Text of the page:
Lack of funding cripples the aid operation
Fifteen of 41 major United Nations humanitarian programmes in hard-hit Yemen have already been reduced or shut down and 30 more will be affected in coming weeks unless additional funding is received.
“It’s an impossible situation,” said Lise Grande, Humanitarian Coordinator for Yemen, in a statement on 23 September. “This is the worst humanitarian crisis in the world yet we don’t have the resources we need to save the people who are suffering and will die if we don’t help. The consequences of under-funding are immediate, enormous and devastating,” she added. “Nearly every humanitarian worker has had to tell a hungry family or someone who is ill that we can’t help them because we don’t have funding.”
Between April and August, agencies were forced to reduce food distributions, cut health services in more than 300 facilities and halt specialized services for hundreds of thousands of traumatized and highly vulnerable women and girls.
Some 9 million people have been impacted by reductions in food assistance since April. A further 1.37 million will be affected from December unless additional funding is secured. A reduction in nutrition services in July affected more than 334,000 pregnant or breastfeeding women. If additional funding is not received, nutrition services for up to 530,000 children under age 2 may occur from December.
As of September, WHO has ended the Minimum Service Package (MSP) in 121 facilities, which has affected 1 million people. This is in addition to 1.3 million people deprived of access to life-saving health care services through the MSP due to cuts to the health sector since April, when WHO had to stop incentives payments to more than 1,800 medical staff delivering MSP in 135 facilities. If resources are not provided by the end of the year, a total of 9 million people will lose access to basic health care services.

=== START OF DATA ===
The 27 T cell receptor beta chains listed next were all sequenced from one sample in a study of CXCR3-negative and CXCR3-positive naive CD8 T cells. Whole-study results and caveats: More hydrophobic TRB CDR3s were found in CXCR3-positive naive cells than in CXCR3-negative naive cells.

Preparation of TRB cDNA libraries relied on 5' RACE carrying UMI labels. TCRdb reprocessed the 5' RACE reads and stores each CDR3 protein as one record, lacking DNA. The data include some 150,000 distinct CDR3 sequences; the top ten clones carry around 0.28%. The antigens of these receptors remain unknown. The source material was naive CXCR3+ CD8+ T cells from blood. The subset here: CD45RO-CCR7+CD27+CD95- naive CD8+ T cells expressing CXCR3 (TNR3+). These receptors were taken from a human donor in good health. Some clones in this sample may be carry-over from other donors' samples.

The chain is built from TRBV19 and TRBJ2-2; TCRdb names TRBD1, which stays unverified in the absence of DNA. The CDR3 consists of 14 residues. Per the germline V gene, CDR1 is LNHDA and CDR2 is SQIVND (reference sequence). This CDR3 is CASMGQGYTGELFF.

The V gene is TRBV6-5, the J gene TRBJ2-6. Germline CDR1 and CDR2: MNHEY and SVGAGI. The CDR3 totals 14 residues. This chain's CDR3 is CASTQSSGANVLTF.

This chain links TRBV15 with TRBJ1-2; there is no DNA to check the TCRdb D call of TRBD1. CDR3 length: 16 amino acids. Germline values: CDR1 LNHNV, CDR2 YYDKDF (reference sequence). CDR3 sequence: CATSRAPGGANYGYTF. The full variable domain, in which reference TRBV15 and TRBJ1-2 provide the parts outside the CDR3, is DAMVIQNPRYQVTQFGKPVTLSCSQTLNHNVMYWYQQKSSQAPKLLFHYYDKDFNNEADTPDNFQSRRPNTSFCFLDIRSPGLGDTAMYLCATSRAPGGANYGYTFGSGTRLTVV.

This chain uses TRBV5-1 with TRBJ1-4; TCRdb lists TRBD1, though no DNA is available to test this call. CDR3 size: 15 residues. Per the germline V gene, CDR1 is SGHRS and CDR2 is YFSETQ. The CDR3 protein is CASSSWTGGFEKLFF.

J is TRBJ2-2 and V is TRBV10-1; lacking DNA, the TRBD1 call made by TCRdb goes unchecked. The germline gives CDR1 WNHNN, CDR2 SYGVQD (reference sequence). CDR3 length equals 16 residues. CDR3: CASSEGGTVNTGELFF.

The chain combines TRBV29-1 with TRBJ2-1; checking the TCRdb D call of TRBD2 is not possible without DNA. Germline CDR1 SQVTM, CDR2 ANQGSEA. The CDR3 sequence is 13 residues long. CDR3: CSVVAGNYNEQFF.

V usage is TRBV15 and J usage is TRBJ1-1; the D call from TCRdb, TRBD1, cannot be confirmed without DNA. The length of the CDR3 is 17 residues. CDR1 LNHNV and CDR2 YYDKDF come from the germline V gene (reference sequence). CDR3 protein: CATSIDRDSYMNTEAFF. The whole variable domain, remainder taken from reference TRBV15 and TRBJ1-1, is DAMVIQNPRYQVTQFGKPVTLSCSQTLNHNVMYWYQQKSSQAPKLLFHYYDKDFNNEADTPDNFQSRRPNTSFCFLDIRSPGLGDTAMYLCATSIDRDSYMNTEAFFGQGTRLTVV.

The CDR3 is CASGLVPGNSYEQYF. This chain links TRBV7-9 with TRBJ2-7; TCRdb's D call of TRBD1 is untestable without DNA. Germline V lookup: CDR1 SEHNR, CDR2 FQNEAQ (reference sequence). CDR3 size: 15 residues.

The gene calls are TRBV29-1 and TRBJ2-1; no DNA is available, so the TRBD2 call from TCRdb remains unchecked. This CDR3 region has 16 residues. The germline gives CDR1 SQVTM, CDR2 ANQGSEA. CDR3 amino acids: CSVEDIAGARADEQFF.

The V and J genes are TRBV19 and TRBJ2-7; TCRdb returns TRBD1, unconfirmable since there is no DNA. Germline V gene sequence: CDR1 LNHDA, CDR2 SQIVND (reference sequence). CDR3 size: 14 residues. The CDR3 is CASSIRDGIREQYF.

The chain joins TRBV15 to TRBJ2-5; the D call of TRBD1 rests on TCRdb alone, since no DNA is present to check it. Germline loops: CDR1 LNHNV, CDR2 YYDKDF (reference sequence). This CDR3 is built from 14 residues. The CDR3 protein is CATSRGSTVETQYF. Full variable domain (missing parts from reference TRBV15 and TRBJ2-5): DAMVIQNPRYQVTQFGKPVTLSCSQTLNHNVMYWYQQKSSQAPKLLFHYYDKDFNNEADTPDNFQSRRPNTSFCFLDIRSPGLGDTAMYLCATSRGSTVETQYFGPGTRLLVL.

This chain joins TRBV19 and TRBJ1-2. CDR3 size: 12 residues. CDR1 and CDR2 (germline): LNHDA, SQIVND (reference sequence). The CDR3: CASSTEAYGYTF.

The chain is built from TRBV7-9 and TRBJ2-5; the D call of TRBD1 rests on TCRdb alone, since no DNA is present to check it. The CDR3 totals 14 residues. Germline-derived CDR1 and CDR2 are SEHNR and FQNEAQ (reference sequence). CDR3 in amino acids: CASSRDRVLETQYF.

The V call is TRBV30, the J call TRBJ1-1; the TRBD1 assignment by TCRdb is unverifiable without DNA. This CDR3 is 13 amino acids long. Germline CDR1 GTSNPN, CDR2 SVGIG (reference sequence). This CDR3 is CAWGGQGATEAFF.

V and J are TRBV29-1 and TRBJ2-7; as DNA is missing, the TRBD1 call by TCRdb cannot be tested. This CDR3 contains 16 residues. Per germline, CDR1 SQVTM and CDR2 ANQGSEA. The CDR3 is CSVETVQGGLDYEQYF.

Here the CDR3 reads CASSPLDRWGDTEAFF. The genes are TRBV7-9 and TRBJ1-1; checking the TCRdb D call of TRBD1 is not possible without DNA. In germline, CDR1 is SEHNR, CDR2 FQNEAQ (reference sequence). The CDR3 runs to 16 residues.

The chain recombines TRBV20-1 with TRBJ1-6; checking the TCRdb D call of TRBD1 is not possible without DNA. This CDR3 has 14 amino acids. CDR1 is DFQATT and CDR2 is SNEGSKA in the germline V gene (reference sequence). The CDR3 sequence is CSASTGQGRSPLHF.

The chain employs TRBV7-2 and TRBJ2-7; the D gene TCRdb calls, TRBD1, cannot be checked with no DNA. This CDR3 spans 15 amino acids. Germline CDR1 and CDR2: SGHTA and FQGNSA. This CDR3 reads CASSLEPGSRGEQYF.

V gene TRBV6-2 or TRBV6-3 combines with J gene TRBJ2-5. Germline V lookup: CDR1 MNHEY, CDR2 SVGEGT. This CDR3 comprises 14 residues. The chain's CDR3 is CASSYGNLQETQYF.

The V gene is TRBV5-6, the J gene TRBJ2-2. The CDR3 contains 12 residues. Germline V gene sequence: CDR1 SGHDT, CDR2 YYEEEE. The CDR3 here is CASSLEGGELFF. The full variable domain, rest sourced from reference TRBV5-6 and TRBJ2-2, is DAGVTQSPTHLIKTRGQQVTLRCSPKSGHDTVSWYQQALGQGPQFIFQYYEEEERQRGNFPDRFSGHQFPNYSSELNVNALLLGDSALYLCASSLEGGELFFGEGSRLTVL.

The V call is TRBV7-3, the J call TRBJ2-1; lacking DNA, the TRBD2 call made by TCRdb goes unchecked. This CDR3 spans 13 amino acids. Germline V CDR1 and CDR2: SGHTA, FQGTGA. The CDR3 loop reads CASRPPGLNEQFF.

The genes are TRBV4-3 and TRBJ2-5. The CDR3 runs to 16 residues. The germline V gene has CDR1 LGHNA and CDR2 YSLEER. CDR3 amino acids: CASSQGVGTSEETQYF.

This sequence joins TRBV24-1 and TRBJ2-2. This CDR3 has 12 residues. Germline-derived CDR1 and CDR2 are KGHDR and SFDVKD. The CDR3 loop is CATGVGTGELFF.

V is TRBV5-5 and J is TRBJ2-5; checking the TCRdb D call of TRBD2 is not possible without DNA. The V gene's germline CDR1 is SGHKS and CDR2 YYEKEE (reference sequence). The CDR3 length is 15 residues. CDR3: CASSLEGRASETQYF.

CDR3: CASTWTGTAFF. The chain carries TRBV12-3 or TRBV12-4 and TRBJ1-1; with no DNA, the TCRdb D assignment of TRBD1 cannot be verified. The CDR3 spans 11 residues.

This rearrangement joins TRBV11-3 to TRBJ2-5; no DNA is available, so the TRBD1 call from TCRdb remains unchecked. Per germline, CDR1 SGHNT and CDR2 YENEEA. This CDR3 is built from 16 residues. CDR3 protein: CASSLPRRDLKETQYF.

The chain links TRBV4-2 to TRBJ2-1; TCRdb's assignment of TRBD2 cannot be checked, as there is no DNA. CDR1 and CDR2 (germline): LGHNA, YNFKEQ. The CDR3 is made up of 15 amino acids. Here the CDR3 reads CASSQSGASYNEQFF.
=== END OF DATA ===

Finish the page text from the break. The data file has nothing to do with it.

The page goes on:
In terms of outbreak control and response, if funding is not received by October, preparedness, surveillance and pre-positioning of supplies for outbreak response including diphtheria and dengue will stop across 23 Governorates. Up to 60 per cent of the 174 existing cholera treatment facilities (174 centres) and 100 per cent of the 300 existing preparedness and medical centres (300 facilities) will close. All 333 district rapid response teams will cease to perform core functions, including case investigation and outbreak monitoring. As many as 18 million people will be impacted, including 6 million children urgently in need of vaccination against deadly diseases like measles and polio.
“Donors have been incredibly generous during the war, providing billions of dollars to support people who have nowhere to go and no one else to turn to,” said Ms. Grande. “But this year, we are falling short, way short, of what we need.” By the end of September, only $1.3 billion of the $3.2 billion needed in 2020 had been received. “We can overcome this crisis if everyone contributes,” said Ms. Grande. “Everyone has a role.”
“We need authorities to put in place the conditions that allow humanitarians to deliver aid in accordance with universal humanitarian principles. We need parties to the conflict to lift the blockade and do everything possible to minimize the impact of the war on families and communities. We ask that donors stand in solidarity with the people of Yemen, dig deep and continue to provide the resources we need.”
“Humanitarians are doing their part. We are on the ground every day, working in one of the toughest environments and under some of the most difficult conditions, delivering assistance to millions of Yemenis,” said Ms. Grande. “This is an operation with real impact. Humanitarians helped to roll-back famine two years ago and we’ve worked with authorities to stem the worst cholera outbreak in modern history. We can do more, and we want to do more—but we need the right conditions and we need funding.”